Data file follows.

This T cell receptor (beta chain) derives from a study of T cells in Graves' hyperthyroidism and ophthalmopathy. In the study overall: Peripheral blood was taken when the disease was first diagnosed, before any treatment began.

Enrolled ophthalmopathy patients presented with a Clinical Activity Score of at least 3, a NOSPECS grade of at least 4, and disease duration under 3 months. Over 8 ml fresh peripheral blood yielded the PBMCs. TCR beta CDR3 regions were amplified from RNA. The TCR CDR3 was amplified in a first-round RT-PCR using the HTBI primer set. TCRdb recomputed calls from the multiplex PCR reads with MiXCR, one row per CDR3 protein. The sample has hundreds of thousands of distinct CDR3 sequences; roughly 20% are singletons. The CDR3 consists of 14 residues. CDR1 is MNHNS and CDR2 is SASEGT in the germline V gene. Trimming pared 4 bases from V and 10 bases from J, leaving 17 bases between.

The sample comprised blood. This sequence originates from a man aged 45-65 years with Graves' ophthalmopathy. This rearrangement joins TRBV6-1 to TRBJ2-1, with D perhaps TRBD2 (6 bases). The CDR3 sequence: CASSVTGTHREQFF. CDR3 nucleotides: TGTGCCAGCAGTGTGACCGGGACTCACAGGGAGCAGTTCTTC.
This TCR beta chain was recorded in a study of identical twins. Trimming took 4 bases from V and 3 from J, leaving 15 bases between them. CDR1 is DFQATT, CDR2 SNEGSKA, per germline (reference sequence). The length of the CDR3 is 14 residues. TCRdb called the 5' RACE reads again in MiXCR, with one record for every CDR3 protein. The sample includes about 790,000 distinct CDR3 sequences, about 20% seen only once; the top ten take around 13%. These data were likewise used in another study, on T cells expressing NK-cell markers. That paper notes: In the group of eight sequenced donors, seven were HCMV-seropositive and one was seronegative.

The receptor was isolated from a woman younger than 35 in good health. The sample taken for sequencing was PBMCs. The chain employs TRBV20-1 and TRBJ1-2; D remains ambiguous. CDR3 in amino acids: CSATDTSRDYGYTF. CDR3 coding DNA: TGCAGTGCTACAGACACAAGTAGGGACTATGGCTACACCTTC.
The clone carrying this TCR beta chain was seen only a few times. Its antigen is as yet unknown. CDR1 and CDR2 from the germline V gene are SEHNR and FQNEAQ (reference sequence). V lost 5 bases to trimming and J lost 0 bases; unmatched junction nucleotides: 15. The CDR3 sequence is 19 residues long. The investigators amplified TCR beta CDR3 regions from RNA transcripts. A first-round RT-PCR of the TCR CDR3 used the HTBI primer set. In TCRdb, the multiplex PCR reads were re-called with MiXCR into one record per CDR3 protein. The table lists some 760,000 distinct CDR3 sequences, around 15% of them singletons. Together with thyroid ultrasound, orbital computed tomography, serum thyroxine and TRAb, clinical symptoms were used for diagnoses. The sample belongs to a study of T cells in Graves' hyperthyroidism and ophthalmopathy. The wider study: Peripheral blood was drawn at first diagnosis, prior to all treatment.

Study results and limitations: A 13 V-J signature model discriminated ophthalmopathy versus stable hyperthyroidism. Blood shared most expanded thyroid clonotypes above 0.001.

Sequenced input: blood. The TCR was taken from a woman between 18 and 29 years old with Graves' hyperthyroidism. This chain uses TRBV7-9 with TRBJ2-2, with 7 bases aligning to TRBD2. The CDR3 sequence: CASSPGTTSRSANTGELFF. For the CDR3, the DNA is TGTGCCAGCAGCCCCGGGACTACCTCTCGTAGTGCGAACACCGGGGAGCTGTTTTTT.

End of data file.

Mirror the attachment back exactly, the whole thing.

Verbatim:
This T cell receptor (beta chain) derives from a study of T cells in Graves' hyperthyroidism and ophthalmopathy. In the study overall: Peripheral blood was taken when the disease was first diagnosed, before any treatment began.

Enrolled ophthalmopathy patients presented with a Clinical Activity Score of at least 3, a NOSPECS grade of at least 4, and disease duration under 3 months. Over 8 ml fresh peripheral blood yielded the PBMCs. TCR beta CDR3 regions were amplified from RNA. The TCR CDR3 was amplified in a first-round RT-PCR using the HTBI primer set. TCRdb recomputed calls from the multiplex PCR reads with MiXCR, one row per CDR3 protein. The sample has hundreds of thousands of distinct CDR3 sequences; roughly 20% are singletons. The CDR3 consists of 14 residues. CDR1 is MNHNS and CDR2 is SASEGT in the germline V gene. Trimming pared 4 bases from V and 10 bases from J, leaving 17 bases between.

The sample comprised blood. This sequence originates from a man aged 45-65 years with Graves' ophthalmopathy. This rearrangement joins TRBV6-1 to TRBJ2-1, with D perhaps TRBD2 (6 bases). The CDR3 sequence: CASSVTGTHREQFF. CDR3 nucleotides: TGTGCCAGCAGTGTGACCGGGACTCACAGGGAGCAGTTCTTC.
This TCR beta chain was recorded in a study of identical twins. Trimming took 4 bases from V and 3 from J, leaving 15 bases between them. CDR1 is DFQATT, CDR2 SNEGSKA, per germline (reference sequence). The length of the CDR3 is 14 residues. TCRdb called the 5' RACE reads again in MiXCR, with one record for every CDR3 protein. The sample includes about 790,000 distinct CDR3 sequences, about 20% seen only once; the top ten take around 13%. These data were likewise used in another study, on T cells expressing NK-cell markers. That paper notes: In the group of eight sequenced donors, seven were HCMV-seropositive and one was seronegative.

The receptor was isolated from a woman younger than 35 in good health. The sample taken for sequencing was PBMCs. The chain employs TRBV20-1 and TRBJ1-2; D remains ambiguous. CDR3 in amino acids: CSATDTSRDYGYTF. CDR3 coding DNA: TGCAGTGCTACAGACACAAGTAGGGACTATGGCTACACCTTC.
The clone carrying this TCR beta chain was seen only a few times. Its antigen is as yet unknown. CDR1 and CDR2 from the germline V gene are SEHNR and FQNEAQ (reference sequence). V lost 5 bases to trimming and J lost 0 bases; unmatched junction nucleotides: 15. The CDR3 sequence is 19 residues long. The investigators amplified TCR beta CDR3 regions from RNA transcripts. A first-round RT-PCR of the TCR CDR3 used the HTBI primer set. In TCRdb, the multiplex PCR reads were re-called with MiXCR into one record per CDR3 protein. The table lists some 760,000 distinct CDR3 sequences, around 15% of them singletons. Together with thyroid ultrasound, orbital computed tomography, serum thyroxine and TRAb, clinical symptoms were used for diagnoses. The sample belongs to a study of T cells in Graves' hyperthyroidism and ophthalmopathy. The wider study: Peripheral blood was drawn at first diagnosis, prior to all treatment.

Study results and limitations: A 13 V-J signature model discriminated ophthalmopathy versus stable hyperthyroidism. Blood shared most expanded thyroid clonotypes above 0.001.

Sequenced input: blood. The TCR was taken from a woman between 18 and 29 years old with Graves' hyperthyroidism. This chain uses TRBV7-9 with TRBJ2-2, with 7 bases aligning to TRBD2. The CDR3 sequence: CASSPGTTSRSANTGELFF. For the CDR3, the DNA is TGTGCCAGCAGCCCCGGGACTACCTCTCGTAGTGCGAACACCGGGGAGCTGTTTTTT.